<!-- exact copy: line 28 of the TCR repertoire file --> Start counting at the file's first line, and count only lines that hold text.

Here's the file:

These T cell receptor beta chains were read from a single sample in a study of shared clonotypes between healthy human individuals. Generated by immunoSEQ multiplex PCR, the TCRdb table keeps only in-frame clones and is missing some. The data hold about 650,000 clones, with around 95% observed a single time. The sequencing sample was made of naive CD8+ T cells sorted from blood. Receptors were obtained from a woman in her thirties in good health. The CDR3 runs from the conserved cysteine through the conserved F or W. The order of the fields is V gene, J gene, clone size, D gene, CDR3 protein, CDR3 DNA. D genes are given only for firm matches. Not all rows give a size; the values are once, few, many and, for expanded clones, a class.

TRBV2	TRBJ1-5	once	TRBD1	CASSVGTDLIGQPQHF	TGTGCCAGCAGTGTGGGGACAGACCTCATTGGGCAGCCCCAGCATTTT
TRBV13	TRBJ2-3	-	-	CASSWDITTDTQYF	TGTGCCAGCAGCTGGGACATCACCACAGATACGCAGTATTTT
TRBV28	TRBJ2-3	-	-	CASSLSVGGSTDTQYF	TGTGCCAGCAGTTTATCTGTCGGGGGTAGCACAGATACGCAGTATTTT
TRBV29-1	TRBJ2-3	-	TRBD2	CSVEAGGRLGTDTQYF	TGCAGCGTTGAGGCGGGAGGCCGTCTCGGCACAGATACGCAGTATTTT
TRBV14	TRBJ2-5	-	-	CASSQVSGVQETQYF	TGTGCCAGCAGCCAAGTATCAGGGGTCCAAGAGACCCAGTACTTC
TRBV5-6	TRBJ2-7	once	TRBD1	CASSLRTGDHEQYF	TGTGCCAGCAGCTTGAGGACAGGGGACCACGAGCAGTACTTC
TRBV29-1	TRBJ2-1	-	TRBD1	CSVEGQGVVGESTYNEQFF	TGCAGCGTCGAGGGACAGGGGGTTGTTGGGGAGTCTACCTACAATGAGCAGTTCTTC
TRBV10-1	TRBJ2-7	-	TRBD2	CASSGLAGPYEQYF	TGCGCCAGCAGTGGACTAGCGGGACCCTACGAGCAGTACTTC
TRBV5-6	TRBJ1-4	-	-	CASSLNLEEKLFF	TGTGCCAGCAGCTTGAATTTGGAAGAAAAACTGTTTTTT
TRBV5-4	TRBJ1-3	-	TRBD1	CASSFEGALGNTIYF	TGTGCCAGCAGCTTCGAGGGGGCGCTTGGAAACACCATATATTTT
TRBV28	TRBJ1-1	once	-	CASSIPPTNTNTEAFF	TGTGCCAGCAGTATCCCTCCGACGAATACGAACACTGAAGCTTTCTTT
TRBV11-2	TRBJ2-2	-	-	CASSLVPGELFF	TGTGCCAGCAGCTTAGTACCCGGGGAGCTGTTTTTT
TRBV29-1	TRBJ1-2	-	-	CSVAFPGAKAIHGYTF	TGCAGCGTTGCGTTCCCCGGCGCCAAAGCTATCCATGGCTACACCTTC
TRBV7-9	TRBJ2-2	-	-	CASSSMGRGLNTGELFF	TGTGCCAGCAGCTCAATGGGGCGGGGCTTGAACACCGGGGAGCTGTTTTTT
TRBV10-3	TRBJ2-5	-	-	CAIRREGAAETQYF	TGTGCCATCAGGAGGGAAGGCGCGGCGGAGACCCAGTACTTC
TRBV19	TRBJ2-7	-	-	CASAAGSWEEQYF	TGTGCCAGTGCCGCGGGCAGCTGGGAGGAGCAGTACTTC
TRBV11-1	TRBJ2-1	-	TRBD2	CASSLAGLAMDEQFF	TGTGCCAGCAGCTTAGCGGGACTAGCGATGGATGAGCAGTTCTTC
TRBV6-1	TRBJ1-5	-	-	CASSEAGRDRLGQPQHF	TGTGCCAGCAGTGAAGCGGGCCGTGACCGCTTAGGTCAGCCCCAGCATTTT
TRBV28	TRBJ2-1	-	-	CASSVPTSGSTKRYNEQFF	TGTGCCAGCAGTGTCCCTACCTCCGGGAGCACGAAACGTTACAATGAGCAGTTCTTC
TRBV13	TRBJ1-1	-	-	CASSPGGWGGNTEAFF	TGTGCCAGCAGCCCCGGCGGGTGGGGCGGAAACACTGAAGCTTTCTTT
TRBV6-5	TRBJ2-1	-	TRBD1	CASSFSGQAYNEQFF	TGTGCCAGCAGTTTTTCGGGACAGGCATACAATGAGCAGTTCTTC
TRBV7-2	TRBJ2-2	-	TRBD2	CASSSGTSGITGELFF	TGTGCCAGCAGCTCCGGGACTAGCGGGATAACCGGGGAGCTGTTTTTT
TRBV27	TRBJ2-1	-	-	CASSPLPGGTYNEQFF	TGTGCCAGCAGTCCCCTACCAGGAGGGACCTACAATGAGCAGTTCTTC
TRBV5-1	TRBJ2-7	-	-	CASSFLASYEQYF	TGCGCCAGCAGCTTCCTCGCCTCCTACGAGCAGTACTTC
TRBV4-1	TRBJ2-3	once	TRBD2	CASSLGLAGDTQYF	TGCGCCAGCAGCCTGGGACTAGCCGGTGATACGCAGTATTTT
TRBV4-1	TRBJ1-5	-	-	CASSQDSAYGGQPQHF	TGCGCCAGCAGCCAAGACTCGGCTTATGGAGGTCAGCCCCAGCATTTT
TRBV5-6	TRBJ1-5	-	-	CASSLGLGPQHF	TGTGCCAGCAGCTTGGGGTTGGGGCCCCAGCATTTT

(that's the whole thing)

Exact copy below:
TRBV5-6	TRBJ1-5	-	-	CASSLGLGPQHF	TGTGCCAGCAGCTTGGGGTTGGGGCCCCAGCATTTT